So if hurting, punishing and HTFU is the objective then would you recommend a fully rigid instead of a hardtail?


No.

It's not the objective, just a good teacher. Have the saddle smack your taint a couple of times and you lean to lift a little in those situations...

Sure
AgrAde wrote:being able to sit down over little bumps is great.
but it doesn't help you learn how to float over them properly.

The OP said he would upgrade in a year / year-an-a-half...
fittzy wrote:Due to upcoming holidays etc, it will likely be 12-15 months before I can afford to upgrade, so I'm looking for something that will last that period as I learn and improve.
Put some good riding into this period and learn what you're really into, pick up skills faster on the HT, then buy the right genre FS and rip it up.

My 2c ;)
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Re: Giant Talon (or Stance) Advice

Postby dwgknz on Mon 9/Feb/15 11:03pm

mfw wrote:http://www.trademe.co.nz/sports/cycling/mountain-bikes/full-suspension/auction-845048275.htm


Tard Me wrote:- Rear derailleur Sram xo 9 speed partially in carbon
- Front derailleur and shifters Shimano xt


eh? :eh:
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Re: Giant Talon (or Stance) Advice

Postby Astoria Paranoia on Tue 10/Feb/15 6:38am

dwgknz wrote:
mfw wrote:http://www.trademe.co.nz/sports/cycling/mountain-bikes/full-suspension/auction-845048275.htm


Tard Me wrote:- Rear derailleur Sram xo 9 speed partially in carbon
- Front derailleur and shifters Shimano xt


eh? :eh:


I think he just means the front shifter is XT.
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Re: Giant Talon (or Stance) Advice

Postby AgrAde on Tue 10/Feb/15 8:03am

Those reign Xs are heavy, flexy, skittish, energy-sapping noodles that are too short in the front end and hate going up hills. An outdated 170mm travel AM/FR bike doesn't make a good first mtb - all arguments against a full suspension regarding learning how to ride apply to this bike.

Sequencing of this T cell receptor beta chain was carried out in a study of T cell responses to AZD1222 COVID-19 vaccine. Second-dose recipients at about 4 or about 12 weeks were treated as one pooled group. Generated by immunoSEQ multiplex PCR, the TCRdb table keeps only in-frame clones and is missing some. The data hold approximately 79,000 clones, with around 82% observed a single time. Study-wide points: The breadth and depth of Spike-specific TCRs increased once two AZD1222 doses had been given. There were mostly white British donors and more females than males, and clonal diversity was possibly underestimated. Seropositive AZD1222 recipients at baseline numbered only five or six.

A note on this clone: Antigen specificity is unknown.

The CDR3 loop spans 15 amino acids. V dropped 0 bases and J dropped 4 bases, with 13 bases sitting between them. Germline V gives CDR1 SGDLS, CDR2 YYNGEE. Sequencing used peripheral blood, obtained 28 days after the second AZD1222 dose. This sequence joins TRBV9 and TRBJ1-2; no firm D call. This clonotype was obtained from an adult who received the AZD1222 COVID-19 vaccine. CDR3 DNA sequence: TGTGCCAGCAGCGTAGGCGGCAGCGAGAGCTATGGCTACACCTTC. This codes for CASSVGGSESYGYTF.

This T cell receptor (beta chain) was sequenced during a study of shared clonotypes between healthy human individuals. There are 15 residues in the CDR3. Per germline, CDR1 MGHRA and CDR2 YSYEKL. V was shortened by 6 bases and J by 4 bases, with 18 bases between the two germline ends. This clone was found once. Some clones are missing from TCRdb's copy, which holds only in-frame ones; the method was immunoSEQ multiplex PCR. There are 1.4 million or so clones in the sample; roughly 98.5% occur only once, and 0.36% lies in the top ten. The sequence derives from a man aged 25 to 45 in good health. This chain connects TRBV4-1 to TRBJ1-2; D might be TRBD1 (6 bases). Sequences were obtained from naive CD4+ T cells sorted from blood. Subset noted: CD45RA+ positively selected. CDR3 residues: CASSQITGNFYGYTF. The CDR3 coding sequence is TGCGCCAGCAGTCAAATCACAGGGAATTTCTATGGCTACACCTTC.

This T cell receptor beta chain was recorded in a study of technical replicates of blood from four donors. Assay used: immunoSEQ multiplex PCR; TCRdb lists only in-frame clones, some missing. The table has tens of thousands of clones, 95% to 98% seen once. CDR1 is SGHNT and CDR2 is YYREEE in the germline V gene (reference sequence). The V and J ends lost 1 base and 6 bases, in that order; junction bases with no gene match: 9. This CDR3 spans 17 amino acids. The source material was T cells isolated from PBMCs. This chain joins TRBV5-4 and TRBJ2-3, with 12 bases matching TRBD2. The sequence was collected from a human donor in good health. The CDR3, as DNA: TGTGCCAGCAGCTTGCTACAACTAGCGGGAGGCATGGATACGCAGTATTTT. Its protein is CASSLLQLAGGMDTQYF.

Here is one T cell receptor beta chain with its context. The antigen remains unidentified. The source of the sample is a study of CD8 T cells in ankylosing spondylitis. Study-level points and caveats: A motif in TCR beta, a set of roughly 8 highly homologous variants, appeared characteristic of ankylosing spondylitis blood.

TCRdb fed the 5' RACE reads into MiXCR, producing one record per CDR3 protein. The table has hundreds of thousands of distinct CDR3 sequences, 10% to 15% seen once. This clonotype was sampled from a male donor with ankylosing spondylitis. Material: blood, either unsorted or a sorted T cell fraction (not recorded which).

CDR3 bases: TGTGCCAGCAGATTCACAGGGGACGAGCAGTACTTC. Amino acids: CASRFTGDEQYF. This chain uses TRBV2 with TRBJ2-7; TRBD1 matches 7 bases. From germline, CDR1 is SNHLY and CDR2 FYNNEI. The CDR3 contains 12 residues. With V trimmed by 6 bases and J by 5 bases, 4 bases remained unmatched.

I was thinking along the lines of a merida 120/140. Those things are sick.
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Re: Giant Talon (or Stance) Advice

Postby RJD on Tue 10/Feb/15 1:30pm

I've been hacking round the port hills on entry level ht for years.

Am looking to get a fully ( tranceish) this year but you can still have loads of fun on a HT
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Re: Giant Talon (or Stance) Advice

Postby fittzy on Tue 10/Feb/15 1:52pm

RJD wrote:I've been hacking round the port hills on entry level ht for years.

Am looking to get a fully ( tranceish) this year but you can still have loads of fun on a HT

Yeah, I'm thinking I could spend $1500 on a HT that will be a nicer ride, or rather spend 7-800 on a cheapie, and have the money to upgrade to FS all that much sooner.

As long as the cheapie Suntour forks don't snap :P
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Re: Giant Talon (or Stance) Advice

Postby umog on Tue 10/Feb/15 2:38pm

fittzy wrote:
RJD wrote:I've been hacking round the port hills on entry level ht for years.

Am looking to get a fully ( tranceish) this year but you can still have loads of fun on a HT

Yeah, I'm thinking I could spend $1500 on a HT that will be a nicer ride, or rather spend 7-800 on a cheapie, and have the money to upgrade to FS all that much sooner.

As long as the cheapie Suntour forks don't snap :P



Go for best of both worlds, $7-800 will buy you a decent second hand hardtail, no Suntour required.